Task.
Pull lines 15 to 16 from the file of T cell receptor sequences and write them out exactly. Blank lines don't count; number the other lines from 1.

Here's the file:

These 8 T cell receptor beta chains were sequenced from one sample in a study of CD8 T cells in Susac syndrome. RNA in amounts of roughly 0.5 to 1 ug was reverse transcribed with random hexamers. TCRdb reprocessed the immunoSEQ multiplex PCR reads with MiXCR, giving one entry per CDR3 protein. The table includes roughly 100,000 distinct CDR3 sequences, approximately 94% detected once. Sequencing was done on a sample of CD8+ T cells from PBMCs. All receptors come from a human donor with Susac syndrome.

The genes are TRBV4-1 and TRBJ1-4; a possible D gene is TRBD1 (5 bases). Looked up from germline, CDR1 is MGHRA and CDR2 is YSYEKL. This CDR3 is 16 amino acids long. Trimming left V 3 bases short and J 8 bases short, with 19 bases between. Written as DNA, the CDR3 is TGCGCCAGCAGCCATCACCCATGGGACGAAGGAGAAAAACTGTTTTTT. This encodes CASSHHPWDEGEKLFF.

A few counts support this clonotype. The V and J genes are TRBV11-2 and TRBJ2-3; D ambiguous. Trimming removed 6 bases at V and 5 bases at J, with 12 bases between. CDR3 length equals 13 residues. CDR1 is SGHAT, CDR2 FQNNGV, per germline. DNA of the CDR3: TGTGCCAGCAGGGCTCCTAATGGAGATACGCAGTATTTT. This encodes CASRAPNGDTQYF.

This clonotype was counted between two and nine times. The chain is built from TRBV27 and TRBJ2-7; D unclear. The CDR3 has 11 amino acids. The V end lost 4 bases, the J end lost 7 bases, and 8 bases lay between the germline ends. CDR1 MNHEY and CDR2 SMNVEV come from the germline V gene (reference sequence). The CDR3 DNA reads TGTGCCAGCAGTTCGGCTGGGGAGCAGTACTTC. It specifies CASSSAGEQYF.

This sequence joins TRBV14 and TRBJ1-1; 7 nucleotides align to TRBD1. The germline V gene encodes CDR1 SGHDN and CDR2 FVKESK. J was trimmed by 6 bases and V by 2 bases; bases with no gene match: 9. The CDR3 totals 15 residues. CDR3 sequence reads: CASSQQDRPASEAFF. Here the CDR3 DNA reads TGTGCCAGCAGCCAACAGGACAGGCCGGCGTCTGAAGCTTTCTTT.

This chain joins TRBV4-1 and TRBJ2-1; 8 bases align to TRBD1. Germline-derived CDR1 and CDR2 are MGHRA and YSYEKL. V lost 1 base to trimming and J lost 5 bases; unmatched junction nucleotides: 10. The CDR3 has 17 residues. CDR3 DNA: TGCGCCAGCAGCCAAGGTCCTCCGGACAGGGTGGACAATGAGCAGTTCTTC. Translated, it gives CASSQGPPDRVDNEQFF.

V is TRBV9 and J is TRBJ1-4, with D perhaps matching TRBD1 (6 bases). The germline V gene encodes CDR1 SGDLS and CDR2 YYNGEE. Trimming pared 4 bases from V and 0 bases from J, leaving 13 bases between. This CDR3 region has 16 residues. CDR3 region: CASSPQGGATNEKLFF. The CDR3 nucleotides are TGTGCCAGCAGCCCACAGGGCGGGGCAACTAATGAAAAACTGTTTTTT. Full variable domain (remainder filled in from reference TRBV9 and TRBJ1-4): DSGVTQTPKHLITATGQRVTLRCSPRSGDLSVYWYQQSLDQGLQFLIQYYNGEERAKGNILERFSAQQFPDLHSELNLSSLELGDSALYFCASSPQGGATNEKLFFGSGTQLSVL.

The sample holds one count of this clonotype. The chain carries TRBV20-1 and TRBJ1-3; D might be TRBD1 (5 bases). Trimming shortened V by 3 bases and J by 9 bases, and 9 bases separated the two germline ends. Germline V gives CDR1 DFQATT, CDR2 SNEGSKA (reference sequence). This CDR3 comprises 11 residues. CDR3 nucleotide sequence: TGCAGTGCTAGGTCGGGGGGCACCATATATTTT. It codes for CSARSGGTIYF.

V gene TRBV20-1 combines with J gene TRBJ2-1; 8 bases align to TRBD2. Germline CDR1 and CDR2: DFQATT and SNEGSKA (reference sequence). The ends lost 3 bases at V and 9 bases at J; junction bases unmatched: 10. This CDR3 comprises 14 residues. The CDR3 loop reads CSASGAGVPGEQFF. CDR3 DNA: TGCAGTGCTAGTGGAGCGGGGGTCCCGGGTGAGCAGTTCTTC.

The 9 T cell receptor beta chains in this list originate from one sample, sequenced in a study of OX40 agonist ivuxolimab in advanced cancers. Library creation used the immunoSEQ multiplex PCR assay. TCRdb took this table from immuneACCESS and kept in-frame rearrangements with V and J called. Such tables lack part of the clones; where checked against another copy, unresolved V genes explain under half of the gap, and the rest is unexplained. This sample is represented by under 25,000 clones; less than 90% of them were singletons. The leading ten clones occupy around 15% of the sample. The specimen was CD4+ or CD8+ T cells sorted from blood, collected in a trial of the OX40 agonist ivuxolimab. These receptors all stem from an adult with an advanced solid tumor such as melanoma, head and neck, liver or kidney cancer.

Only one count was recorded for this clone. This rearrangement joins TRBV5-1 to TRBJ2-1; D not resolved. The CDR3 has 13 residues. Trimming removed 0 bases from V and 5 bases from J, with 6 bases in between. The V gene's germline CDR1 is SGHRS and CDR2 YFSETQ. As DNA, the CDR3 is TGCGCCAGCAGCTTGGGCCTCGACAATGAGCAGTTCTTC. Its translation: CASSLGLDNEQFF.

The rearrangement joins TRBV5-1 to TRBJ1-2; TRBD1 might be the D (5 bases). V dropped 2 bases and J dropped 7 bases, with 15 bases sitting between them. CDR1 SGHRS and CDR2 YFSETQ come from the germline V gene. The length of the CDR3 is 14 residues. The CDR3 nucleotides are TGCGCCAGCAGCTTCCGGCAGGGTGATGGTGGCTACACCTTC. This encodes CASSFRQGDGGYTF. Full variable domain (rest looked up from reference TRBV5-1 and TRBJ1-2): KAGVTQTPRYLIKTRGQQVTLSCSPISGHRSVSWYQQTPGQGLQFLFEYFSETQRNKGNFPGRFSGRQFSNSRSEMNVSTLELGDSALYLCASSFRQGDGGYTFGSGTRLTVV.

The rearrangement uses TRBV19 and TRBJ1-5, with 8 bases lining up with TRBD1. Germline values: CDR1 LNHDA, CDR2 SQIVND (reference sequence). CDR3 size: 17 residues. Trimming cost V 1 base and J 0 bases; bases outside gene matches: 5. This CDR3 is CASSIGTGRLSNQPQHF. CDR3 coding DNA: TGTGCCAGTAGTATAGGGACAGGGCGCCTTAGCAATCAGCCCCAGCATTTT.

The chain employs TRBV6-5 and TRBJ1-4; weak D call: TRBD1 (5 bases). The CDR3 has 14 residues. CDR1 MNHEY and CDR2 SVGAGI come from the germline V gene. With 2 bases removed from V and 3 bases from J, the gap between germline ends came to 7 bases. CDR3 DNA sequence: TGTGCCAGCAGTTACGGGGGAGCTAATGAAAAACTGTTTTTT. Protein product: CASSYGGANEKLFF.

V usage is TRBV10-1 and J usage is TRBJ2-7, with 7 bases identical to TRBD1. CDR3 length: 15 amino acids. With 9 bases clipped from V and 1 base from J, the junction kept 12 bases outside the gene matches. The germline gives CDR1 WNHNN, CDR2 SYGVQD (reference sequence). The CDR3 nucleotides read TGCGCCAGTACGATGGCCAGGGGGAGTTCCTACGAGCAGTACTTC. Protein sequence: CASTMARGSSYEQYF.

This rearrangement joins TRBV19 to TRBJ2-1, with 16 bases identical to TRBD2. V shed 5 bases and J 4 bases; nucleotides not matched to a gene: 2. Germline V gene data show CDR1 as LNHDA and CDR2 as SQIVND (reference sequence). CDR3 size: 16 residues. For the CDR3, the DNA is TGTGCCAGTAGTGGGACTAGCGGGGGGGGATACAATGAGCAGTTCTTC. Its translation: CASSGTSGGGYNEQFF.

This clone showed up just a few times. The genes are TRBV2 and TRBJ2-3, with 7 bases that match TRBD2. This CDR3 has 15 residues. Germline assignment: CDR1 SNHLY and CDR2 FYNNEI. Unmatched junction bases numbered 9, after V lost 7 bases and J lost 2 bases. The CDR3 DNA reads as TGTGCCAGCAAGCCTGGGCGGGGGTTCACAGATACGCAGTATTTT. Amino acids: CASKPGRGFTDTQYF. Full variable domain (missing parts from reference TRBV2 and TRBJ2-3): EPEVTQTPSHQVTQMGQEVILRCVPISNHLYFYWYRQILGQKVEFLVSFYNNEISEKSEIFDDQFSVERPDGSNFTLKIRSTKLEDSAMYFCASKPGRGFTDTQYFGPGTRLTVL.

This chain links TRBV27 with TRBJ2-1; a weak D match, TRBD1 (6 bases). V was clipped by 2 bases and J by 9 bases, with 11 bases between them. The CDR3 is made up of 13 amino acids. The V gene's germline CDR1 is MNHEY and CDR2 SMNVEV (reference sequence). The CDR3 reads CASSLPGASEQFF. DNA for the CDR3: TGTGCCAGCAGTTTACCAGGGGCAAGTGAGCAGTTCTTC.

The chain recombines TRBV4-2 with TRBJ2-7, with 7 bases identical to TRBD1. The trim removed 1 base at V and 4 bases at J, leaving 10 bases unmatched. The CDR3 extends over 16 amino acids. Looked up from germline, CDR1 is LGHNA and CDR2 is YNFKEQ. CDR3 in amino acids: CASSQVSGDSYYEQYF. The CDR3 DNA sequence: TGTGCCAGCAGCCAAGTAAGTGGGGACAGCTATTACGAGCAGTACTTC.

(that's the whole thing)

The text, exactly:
V usage is TRBV10-1 and J usage is TRBJ2-7, with 7 bases identical to TRBD1. CDR3 length: 15 amino acids. With 9 bases clipped from V and 1 base from J, the junction kept 12 bases outside the gene matches. The germline gives CDR1 WNHNN, CDR2 SYGVQD (reference sequence). The CDR3 nucleotides read TGCGCCAGTACGATGGCCAGGGGGAGTTCCTACGAGCAGTACTTC. Protein sequence: CASTMARGSSYEQYF.

This rearrangement joins TRBV19 to TRBJ2-1, with 16 bases identical to TRBD2. V shed 5 bases and J 4 bases; nucleotides not matched to a gene: 2. Germline V gene data show CDR1 as LNHDA and CDR2 as SQIVND (reference sequence). CDR3 size: 16 residues. For the CDR3, the DNA is TGTGCCAGTAGTGGGACTAGCGGGGGGGGATACAATGAGCAGTTCTTC. Its translation: CASSGTSGGGYNEQFF.